Thus the commitment of the legal form to individuality is ultimately illusory, because the individuality it recognizes and presupposes is in fact an alienated form of individuality – individualism.


Thus the legal form both produces and reinforces illusory, rather than genuine, forms of equality, individuality, and community. At the same time, as I have suggested, these illusory forms contribute significantly to the persistence of a capitalist system which necessarily precludes the realization of genuine equality, individuality, and community. For both reasons, the legal form is a specifically “bourgeois” form; those who would simultaneously uphold this form and condemn the capitalist mode of production which “perverts” it simply fail to grasp that part they uphold is inextricably tied to the very system they condemn /…/
To put it another way, the emergence of human need as the basis of social production and intercourse necessarily entails the transcendence of that form – the legal form – which, as we have seen, carries out a systematic, bloodless abstraction from human needs. /…/

C. “Legitimation”
The foregoing analysis has important implications for a theory of the “legitimation” and/or “delegitimation” of the legal form, and thus, of the capitalist state. Those who would argue that delegitimation can result from the failure of law to live up to its “promises” (i.e., from the gap between its promises and its performance) fail to understand that the legitimation of the legal order is not primarily a function of its ability to live up to its claims or “redeem its pledges” but rather of the fact that its claims or pledges are valued in the first place. /…/
Consider, for example, legal practices that systematically and obviously violate the principle of “equality before the law” /…/
Such practices may in fact delegitimate particular judges and particular court systems, but they will not delegitimate the legal order itself, insofar as the delegitimation of the former does not call into question, but rather is based on the affirmation of, a central criterion of the legal order, equal treatment irrespective of class position. /…/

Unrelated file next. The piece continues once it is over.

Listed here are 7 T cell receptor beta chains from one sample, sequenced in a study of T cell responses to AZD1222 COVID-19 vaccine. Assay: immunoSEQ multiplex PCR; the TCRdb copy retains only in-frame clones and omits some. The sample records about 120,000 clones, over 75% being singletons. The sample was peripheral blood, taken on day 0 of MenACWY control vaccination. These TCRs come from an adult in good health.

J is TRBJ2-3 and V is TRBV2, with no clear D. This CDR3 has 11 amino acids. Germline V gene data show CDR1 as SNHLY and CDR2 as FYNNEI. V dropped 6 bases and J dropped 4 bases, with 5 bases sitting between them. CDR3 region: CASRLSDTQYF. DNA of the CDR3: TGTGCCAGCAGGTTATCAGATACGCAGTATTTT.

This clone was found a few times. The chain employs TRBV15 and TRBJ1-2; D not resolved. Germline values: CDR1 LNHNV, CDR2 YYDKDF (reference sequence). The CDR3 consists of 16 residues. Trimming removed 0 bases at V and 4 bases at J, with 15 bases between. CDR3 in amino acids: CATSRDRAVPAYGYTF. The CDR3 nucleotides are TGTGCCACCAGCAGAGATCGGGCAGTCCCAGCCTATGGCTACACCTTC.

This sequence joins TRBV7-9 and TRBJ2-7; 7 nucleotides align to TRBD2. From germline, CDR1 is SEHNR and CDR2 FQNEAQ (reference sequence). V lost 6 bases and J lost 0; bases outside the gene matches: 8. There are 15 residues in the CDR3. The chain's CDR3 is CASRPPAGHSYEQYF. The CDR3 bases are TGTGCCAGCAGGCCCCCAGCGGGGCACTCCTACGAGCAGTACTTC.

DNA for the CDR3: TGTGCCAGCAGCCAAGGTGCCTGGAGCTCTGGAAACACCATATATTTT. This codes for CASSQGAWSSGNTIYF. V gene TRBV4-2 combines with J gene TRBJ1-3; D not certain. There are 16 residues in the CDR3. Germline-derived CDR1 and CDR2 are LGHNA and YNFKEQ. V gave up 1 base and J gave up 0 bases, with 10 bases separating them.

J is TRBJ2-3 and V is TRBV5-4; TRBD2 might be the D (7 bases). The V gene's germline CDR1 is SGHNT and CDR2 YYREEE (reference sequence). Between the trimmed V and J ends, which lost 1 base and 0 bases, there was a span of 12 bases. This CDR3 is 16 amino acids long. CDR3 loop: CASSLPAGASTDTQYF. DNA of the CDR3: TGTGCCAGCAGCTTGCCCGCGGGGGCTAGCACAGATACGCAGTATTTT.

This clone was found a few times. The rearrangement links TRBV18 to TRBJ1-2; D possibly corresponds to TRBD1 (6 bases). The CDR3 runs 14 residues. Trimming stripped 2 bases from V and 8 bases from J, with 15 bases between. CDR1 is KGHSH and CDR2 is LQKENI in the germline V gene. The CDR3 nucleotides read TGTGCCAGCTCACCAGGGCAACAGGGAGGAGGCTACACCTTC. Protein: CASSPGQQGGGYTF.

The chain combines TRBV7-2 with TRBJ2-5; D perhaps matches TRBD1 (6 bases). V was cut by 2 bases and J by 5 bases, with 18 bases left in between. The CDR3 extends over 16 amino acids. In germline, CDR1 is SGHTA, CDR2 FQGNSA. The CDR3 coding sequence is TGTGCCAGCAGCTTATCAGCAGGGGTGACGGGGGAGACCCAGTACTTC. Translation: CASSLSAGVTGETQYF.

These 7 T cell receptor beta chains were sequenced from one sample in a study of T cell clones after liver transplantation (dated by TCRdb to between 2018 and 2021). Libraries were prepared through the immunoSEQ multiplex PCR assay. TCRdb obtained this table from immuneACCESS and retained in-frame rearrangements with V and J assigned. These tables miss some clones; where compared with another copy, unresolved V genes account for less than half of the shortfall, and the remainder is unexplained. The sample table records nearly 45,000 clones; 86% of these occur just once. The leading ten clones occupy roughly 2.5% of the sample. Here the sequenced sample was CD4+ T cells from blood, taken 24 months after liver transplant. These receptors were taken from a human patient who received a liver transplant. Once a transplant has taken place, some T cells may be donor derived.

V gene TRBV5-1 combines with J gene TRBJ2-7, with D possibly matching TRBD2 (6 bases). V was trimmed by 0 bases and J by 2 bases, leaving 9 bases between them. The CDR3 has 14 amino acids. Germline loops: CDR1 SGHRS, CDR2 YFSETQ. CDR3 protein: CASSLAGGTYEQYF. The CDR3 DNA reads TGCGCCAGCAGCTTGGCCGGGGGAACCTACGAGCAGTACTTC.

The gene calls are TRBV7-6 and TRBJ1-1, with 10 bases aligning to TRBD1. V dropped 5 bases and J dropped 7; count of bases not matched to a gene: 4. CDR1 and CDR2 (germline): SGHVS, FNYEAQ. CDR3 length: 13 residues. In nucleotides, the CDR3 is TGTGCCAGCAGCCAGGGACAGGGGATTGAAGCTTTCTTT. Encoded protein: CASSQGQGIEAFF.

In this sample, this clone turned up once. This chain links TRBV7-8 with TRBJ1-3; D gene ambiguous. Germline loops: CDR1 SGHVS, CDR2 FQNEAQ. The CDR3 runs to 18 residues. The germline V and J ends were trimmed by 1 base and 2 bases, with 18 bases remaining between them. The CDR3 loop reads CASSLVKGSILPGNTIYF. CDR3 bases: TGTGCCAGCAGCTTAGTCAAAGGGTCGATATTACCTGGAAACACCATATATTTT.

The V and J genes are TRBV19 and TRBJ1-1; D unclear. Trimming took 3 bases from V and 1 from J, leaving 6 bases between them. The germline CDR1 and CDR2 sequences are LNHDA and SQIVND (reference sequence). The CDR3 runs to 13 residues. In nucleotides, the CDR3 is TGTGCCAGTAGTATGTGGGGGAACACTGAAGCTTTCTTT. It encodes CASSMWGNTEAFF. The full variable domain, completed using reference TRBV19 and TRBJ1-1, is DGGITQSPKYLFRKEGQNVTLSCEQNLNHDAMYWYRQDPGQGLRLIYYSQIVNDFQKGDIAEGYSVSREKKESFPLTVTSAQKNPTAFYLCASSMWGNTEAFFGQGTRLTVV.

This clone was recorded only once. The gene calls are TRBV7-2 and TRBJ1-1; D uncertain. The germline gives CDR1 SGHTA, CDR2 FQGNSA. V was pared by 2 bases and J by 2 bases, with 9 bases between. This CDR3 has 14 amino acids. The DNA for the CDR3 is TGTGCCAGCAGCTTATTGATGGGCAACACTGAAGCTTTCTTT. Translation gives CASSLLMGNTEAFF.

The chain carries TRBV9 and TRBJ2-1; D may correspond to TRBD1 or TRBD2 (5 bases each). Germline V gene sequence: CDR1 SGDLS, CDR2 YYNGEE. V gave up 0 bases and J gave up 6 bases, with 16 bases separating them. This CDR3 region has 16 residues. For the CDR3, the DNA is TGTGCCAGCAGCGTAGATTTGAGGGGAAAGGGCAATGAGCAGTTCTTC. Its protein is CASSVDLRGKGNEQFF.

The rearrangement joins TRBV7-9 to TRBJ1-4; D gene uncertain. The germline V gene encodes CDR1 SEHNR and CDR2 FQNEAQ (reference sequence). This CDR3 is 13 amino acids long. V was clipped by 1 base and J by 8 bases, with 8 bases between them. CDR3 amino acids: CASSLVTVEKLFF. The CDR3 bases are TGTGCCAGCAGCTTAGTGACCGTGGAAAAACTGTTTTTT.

D. The Fetishism of the Law
The legal form is normally not called into question, I would argue, because the form itself ordinarily precludes the possibility of performing this critical operation. The calling into question of the legal order presupposes individuals who conceive themselves as subjects evaluating an object which they have created and over which they have control. It is just this presupposition, however, which is nullified by the perverse logic of the legal form; this form creates a fetishized relationship between individuals and the Law in which individuals attribute subjectivity to the Law and conceive themselves as its objects or creations. Under these conditions, the calling into question and subsequent delegitimation of the legal order is literally “unthinkable.”
The fetishism of the Law of which I am speaking appears in many guises. /…/ The most frequent /…/ is the common refrain: “If we didn’t have the Law everyone would kill each other.” All these instances, and many others, are simply variations on the common theme of legal fetishism, in which individuals affirm that they owe their existence to the Law, rather than the reverse, inverting the real causal relationship between themselves and their product. /…/ When Society is held to be a result of the Law, rather than the Law to be a result of one particular kind of society, then the Law by definition is unproblematical.
Commodity fetishism and legal fetishism are thus two inseparably related aspects of an inverted, “topsy-turvy” existence under a capitalist mode of production in which humans are first reduced to abstractions, and then dominated by their own creations.

Isaac Balbus: “Commodity Form and Legal Form: An Essay on the ‘Relative Autonomy’ of the Law” (1977)